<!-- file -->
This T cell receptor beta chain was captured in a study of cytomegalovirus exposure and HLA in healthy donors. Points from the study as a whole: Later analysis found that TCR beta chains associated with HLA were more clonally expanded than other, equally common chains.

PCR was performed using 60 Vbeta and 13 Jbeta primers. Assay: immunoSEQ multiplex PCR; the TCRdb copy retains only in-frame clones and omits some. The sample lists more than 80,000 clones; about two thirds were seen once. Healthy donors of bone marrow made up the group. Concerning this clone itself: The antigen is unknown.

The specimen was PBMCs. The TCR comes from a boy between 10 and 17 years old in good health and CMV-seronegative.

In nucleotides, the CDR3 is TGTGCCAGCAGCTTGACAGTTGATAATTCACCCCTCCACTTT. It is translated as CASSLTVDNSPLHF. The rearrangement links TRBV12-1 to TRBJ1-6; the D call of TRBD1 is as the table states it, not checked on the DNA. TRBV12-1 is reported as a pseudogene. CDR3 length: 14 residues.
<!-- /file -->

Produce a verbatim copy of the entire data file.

This T cell receptor beta chain was captured in a study of cytomegalovirus exposure and HLA in healthy donors. Points from the study as a whole: Later analysis found that TCR beta chains associated with HLA were more clonally expanded than other, equally common chains.

PCR was performed using 60 Vbeta and 13 Jbeta primers. Assay: immunoSEQ multiplex PCR; the TCRdb copy retains only in-frame clones and omits some. The sample lists more than 80,000 clones; about two thirds were seen once. Healthy donors of bone marrow made up the group. Concerning this clone itself: The antigen is unknown.

The specimen was PBMCs. The TCR comes from a boy between 10 and 17 years old in good health and CMV-seronegative.

In nucleotides, the CDR3 is TGTGCCAGCAGCTTGACAGTTGATAATTCACCCCTCCACTTT. It is translated as CASSLTVDNSPLHF. The rearrangement links TRBV12-1 to TRBJ1-6; the D call of TRBD1 is as the table states it, not checked on the DNA. TRBV12-1 is reported as a pseudogene. CDR3 length: 14 residues.